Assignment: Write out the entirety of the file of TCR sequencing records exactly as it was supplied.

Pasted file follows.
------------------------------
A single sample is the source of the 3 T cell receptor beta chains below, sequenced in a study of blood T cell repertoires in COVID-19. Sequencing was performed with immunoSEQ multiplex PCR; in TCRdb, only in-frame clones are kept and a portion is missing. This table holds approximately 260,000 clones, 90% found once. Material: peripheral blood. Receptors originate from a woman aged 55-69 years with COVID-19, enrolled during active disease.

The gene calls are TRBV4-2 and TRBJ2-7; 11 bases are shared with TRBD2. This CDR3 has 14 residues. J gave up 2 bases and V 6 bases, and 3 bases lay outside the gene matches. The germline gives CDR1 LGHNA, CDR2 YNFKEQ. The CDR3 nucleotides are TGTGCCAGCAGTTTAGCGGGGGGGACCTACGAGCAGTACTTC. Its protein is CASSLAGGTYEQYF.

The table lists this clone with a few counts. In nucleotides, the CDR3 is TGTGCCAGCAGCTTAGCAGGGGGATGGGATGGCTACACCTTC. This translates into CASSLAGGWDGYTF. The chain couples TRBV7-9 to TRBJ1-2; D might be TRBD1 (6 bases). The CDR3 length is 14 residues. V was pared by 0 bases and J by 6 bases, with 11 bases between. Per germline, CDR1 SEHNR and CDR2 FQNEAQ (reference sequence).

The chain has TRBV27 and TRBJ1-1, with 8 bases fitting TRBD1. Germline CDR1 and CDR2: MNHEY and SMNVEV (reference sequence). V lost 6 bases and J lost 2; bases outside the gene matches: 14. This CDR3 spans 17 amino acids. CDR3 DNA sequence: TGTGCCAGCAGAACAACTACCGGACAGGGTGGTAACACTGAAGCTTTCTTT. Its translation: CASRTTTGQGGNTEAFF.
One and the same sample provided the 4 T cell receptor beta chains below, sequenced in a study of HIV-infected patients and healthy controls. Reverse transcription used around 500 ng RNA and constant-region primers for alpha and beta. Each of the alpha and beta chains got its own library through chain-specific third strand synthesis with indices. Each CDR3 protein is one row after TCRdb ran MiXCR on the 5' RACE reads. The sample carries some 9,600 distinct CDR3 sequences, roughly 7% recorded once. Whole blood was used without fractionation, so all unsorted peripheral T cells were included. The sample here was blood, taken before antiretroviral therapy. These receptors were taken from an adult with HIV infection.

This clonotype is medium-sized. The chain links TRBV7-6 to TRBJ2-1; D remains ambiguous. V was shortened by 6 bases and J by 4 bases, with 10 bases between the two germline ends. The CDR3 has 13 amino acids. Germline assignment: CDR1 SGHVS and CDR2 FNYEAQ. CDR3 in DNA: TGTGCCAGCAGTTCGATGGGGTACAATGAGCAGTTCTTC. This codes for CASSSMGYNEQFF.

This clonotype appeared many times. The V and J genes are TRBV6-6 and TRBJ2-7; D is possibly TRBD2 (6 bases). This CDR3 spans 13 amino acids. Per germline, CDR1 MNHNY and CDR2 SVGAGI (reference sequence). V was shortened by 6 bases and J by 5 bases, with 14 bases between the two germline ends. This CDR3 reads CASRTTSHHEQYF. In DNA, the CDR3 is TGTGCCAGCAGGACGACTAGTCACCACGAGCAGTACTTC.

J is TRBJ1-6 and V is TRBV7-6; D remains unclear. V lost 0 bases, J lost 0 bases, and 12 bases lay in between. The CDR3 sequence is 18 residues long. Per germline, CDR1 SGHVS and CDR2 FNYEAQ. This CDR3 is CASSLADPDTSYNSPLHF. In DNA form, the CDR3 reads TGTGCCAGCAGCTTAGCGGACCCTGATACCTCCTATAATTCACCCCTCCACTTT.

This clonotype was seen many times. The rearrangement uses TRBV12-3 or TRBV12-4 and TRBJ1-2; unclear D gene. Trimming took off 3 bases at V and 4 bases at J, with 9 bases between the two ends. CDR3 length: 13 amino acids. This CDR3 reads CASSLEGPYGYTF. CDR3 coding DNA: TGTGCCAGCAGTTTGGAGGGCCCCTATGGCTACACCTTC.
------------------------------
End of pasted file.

A single sample is the source of the 3 T cell receptor beta chains below, sequenced in a study of blood T cell repertoires in COVID-19. Sequencing was performed with immunoSEQ multiplex PCR; in TCRdb, only in-frame clones are kept and a portion is missing. This table holds approximately 260,000 clones, 90% found once. Material: peripheral blood. Receptors originate from a woman aged 55-69 years with COVID-19, enrolled during active disease.

The gene calls are TRBV4-2 and TRBJ2-7; 11 bases are shared with TRBD2. This CDR3 has 14 residues. J gave up 2 bases and V 6 bases, and 3 bases lay outside the gene matches. The germline gives CDR1 LGHNA, CDR2 YNFKEQ. The CDR3 nucleotides are TGTGCCAGCAGTTTAGCGGGGGGGACCTACGAGCAGTACTTC. Its protein is CASSLAGGTYEQYF.

The table lists this clone with a few counts. In nucleotides, the CDR3 is TGTGCCAGCAGCTTAGCAGGGGGATGGGATGGCTACACCTTC. This translates into CASSLAGGWDGYTF. The chain couples TRBV7-9 to TRBJ1-2; D might be TRBD1 (6 bases). The CDR3 length is 14 residues. V was pared by 0 bases and J by 6 bases, with 11 bases between. Per germline, CDR1 SEHNR and CDR2 FQNEAQ (reference sequence).

The chain has TRBV27 and TRBJ1-1, with 8 bases fitting TRBD1. Germline CDR1 and CDR2: MNHEY and SMNVEV (reference sequence). V lost 6 bases and J lost 2; bases outside the gene matches: 14. This CDR3 spans 17 amino acids. CDR3 DNA sequence: TGTGCCAGCAGAACAACTACCGGACAGGGTGGTAACACTGAAGCTTTCTTT. Its translation: CASRTTTGQGGNTEAFF.
One and the same sample provided the 4 T cell receptor beta chains below, sequenced in a study of HIV-infected patients and healthy controls. Reverse transcription used around 500 ng RNA and constant-region primers for alpha and beta. Each of the alpha and beta chains got its own library through chain-specific third strand synthesis with indices. Each CDR3 protein is one row after TCRdb ran MiXCR on the 5' RACE reads. The sample carries some 9,600 distinct CDR3 sequences, roughly 7% recorded once. Whole blood was used without fractionation, so all unsorted peripheral T cells were included. The sample here was blood, taken before antiretroviral therapy. These receptors were taken from an adult with HIV infection.

This clonotype is medium-sized. The chain links TRBV7-6 to TRBJ2-1; D remains ambiguous. V was shortened by 6 bases and J by 4 bases, with 10 bases between the two germline ends. The CDR3 has 13 amino acids. Germline assignment: CDR1 SGHVS and CDR2 FNYEAQ. CDR3 in DNA: TGTGCCAGCAGTTCGATGGGGTACAATGAGCAGTTCTTC. This codes for CASSSMGYNEQFF.

This clonotype appeared many times. The V and J genes are TRBV6-6 and TRBJ2-7; D is possibly TRBD2 (6 bases). This CDR3 spans 13 amino acids. Per germline, CDR1 MNHNY and CDR2 SVGAGI (reference sequence). V was shortened by 6 bases and J by 5 bases, with 14 bases between the two germline ends. This CDR3 reads CASRTTSHHEQYF. In DNA, the CDR3 is TGTGCCAGCAGGACGACTAGTCACCACGAGCAGTACTTC.

J is TRBJ1-6 and V is TRBV7-6; D remains unclear. V lost 0 bases, J lost 0 bases, and 12 bases lay in between. The CDR3 sequence is 18 residues long. Per germline, CDR1 SGHVS and CDR2 FNYEAQ. This CDR3 is CASSLADPDTSYNSPLHF. In DNA form, the CDR3 reads TGTGCCAGCAGCTTAGCGGACCCTGATACCTCCTATAATTCACCCCTCCACTTT.

This clonotype was seen many times. The rearrangement uses TRBV12-3 or TRBV12-4 and TRBJ1-2; unclear D gene. Trimming took off 3 bases at V and 4 bases at J, with 9 bases between the two ends. CDR3 length: 13 amino acids. This CDR3 reads CASSLEGPYGYTF. CDR3 coding DNA: TGTGCCAGCAGTTTGGAGGGCCCCTATGGCTACACCTTC.